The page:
However, this period has also highlighted how gig workers can be vulnerable. Given the drop in ride-hailing volumes, many of our driver-partners fear losing their livelihoods more than the virus itself. But the way forward is not to force traditional employment models into the gig economy. This will only negate the benefits in terms of flexibility that gig work brings.
It is crucial for governments, platforms, and technology companies to come together to see how gig workers can be better supported in the “new normal”. In the short term, platforms like Grab are doing what we can to support our partners during this difficult period such as providing a financial assistance package that pays a lump sum to driver-partners stricken with Covid-19.
But longer-term solutions are needed to ensure the concerns of gig workers are sufficiently addressed. The first step is to better understand their needs because gig workers are not a homogeneous group — some are only doing it temporarily, while others depend on gig work for income.
We can then work towards practical solutions that address issues such as social protection and access to finance for different types of gig workers. All this while also balancing the needs of consumers and the sustainability of platform businesses that enable the gig economy. This will require innovation, policy adjustments and close collaboration across the public and private sectors.
Covid-19 has caused an unprecedented global standstill. Governments across the world have imposed movement restrictions, preventing non-residents from entering and even stopping their own citizens from travelling overseas. Amidst supply chain disruptions, the WTO predicted that world trade in 2020 will fall by between 13% and 32%.
While countries have understandably looked inwards to contain the pandemic, it is important to ensure that this is only temporary. The solution to Covid-19 is not to close off from the rest of the world, but to maintain strong collaboration amongst countries. Openness to foreign investment, cross-border data flows and digitalisation have allowed people and economies to remain connected despite border closures. As countries prepare to reopen, governments and tech companies need to continue finding ways to enhance cross-border digitalisation efforts.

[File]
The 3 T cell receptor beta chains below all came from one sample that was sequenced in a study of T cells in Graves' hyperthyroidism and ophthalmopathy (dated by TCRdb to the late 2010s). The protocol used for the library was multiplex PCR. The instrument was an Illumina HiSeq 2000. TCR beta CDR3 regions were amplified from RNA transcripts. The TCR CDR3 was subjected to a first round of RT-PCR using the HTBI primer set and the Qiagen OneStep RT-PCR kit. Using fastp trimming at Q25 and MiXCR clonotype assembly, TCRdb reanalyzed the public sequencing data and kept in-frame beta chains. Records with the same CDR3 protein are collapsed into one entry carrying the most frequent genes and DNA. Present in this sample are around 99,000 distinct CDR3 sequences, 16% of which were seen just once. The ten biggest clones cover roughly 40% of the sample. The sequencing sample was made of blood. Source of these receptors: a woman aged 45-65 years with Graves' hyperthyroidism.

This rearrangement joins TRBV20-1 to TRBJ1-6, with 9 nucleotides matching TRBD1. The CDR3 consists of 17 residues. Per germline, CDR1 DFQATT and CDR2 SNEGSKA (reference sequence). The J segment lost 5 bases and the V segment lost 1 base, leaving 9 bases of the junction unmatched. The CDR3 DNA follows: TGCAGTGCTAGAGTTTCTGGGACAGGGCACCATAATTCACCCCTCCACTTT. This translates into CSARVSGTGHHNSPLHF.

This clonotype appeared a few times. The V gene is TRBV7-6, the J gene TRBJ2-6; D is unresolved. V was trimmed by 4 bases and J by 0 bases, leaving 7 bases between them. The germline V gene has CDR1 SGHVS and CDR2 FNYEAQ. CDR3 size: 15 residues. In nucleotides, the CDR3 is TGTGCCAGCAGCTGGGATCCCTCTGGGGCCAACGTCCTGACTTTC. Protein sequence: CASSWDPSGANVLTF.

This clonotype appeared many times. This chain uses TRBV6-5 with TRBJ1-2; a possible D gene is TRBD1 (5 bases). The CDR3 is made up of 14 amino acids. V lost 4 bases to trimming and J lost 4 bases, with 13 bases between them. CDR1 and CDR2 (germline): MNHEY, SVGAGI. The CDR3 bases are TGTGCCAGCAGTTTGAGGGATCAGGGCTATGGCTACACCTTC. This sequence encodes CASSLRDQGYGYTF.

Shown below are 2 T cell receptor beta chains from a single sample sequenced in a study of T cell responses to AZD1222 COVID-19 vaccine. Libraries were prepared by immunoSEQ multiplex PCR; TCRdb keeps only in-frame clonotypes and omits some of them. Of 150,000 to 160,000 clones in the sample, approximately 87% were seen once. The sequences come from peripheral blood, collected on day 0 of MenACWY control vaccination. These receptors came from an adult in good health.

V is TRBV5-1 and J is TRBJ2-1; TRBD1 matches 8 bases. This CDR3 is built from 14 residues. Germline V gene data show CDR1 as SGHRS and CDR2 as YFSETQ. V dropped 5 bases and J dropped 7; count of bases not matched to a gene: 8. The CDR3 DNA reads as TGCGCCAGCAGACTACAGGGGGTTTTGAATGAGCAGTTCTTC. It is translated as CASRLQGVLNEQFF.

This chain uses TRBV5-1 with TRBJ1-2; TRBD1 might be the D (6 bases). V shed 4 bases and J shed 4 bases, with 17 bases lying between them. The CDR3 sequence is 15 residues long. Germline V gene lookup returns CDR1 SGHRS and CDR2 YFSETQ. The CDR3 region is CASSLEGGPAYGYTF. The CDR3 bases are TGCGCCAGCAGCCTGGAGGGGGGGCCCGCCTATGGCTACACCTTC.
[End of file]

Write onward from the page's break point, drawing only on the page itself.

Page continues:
Embracing a digital-first approach is critical to navigate future uncertainties. The journey will not be easy and there will be risks, but we need to come together. Many issues cannot be solved without collaboration and we will need to institutionalise closer dialogue among public and private sectors.
It is imperative to rethink how governments and businesses can better work together to prepare for when the next pandemic strikes. Platform companies like Grab offer the technology, agility and wide network that can help support governments maintain a strong digital culture. The new normal will need to focus on practical public-private collaborations to serve the greater community as we work towards rebuilding post-Covid-19.
Lim leads the public affairs team that supports Grab’s engagement with its public and people sector stakeholders including building partnerships with governments to drive their national building agenda, advocacy work with governments on harnessing emerging tech business models that Grab champions, driving thought leadership to contribute to dialogues that shape Southeast Asia’s future.
Prior to Grab, Lim was a managing director and partner of the Boston Consulting Group where he led the topic of Industry 4.0 across Asia Pacific, and is an expert in organisation transformation.